After 18 months of market research and discussions, the startup studio concept crystallized. In February, it was made official when Bpifrance, Crédit Mutuel Alliance Fédérale, and Crédit Mutuel Arkéa announced that they had invested €25 million.

"I think we both share a sense of urgency that it is time to really accelerate these solutions," Coutant said. "We need to have the widest span possible for the solutions. We feel the startup studio is the best possible way to have the biggest impact."


Agrilife Studio's mission is to identify, develop, and finance innovative, high-impact projects, leading to the creation of French start-ups in the fields of biotechnology, robotics, digital technology, and information technology.

How It Works

The first task for Rozé-Pagès and Coutant was to map out the key issues related to agriculture and food. Once they had identified the major unsolved problems, they began to canvas the industry and research institutions to understand what technologies and solutions were being studied to address those issues.

As part of that work, Agrilife Studio is working with French research institutes and universities, including INRAE and AgroParisTech. It's also partnering with the French tech transfer agency SATT. The idea is to spot concepts and then create teams around them. The co-founders position themselves as co-creators and take the concept from zero to past the Series A round.

"Our job is really to find the talents and drive those innovations all the way to the market," Coutant said.

Entrepreneurs who are recruited into the studio will be paid a salary for some period of time to allow them to fully concentrate on the studio. Rozé-Pagès and Coutant and their team will work hands on as partners to develop the concepts, find a product-market fit, recruit employees, design a sales and marketing plan, and eventually help attract the first outside investors. Any company must have both a solid business plan and an impact plant that are in sync.

That journey could take as long as two to three years, given the timeline for developing Deep Tech products.

Size of Investments

When entering into the studio, one of the key points of discussion will be ownership stakes. Agrilife is still determining the options, but it will possibly range from 30% to 40% depending on the intensity and length of time likely needed to develop the idea, especially if a lot of R&D is needed.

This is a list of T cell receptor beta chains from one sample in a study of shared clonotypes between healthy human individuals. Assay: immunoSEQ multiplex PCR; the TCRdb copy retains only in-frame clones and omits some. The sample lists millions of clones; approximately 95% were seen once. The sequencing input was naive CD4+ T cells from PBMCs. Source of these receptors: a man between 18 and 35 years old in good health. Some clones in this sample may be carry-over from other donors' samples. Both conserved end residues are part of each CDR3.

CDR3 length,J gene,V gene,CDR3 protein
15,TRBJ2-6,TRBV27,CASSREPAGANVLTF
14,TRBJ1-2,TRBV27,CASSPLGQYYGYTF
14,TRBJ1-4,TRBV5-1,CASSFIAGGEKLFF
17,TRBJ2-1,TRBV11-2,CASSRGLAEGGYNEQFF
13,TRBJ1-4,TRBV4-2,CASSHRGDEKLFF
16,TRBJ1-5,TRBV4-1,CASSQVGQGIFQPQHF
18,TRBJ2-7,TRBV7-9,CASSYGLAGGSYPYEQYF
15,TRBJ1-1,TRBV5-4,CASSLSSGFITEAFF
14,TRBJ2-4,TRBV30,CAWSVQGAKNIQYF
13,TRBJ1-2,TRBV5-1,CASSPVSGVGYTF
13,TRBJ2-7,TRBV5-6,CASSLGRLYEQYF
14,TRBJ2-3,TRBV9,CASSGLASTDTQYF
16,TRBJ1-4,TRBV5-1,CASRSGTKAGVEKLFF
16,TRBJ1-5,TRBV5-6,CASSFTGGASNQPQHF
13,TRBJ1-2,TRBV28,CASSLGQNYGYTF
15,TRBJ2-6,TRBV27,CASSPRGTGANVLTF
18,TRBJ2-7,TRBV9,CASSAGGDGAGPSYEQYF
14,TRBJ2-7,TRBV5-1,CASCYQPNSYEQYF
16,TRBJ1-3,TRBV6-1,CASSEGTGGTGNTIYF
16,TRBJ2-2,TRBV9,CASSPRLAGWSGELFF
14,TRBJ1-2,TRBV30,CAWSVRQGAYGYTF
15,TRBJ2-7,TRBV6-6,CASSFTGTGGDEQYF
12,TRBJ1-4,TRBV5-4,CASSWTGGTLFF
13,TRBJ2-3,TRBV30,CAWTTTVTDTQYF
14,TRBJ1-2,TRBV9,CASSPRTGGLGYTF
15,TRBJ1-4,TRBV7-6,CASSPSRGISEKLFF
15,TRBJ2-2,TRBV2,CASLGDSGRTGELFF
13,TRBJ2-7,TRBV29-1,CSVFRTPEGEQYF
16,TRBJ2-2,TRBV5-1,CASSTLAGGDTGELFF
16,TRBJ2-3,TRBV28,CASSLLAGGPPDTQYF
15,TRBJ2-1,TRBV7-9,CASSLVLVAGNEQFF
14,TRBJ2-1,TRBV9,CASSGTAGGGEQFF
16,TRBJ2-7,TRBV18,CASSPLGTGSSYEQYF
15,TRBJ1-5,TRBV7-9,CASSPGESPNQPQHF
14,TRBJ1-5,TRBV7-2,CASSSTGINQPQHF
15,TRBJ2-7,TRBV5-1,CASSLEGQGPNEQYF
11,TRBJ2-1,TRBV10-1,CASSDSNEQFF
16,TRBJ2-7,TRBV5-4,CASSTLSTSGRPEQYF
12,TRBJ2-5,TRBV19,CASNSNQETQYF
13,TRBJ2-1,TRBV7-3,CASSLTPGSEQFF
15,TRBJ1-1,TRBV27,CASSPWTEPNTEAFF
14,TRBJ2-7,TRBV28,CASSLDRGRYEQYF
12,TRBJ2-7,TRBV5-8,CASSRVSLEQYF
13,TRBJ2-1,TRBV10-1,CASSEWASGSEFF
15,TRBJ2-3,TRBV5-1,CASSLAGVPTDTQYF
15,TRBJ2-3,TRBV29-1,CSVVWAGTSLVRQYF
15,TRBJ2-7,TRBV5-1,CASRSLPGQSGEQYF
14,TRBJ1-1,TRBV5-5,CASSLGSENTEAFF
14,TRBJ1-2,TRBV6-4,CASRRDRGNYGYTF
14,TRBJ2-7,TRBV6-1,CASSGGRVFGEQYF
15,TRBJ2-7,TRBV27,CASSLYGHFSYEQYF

The entrepreneurs who are the official co-founders will retain majority ownership through the Series A round. Part of the milestones involve making sure the company is well-positioned to attract that outside interest. Once outside investors enter the picture, the Agrilife team will step back from daily operational participation. But there is some money included in the Agrilife fundraising to allow the studio to invest in that first outside round

"It's a way for us to say we still are confident in that company, but in the context only as a shareholder and not as an operator," Rozé-Pagès said.

What they bring to the table:

The pitch to entrepreneurs by the Agrilife co-founder is based on a couple of themes.

First, joining an AgriTech startup studio exclusively devoted to that vertical will bring greater focus and intelligent that will help accelerate development time. Second, there is the expertise by the team in terms of both AgriTech and strategy for building a startup at the earliest stages. And because the studio is backed by three influential institutional investors, participants will immediately have access to those resources in terms of networks, events, and support.

That includes established relationships with farming groups and corporations. By connecting startups early on with potential customers, the studio believes it can accelerate the process of securing first clients who can give critical feedback.

"We will be able to propose a faster go-to-market because our job is to show to all the different agriculture stakeholders these solutions from our startups," Rozé-Pagès said.

How they select a project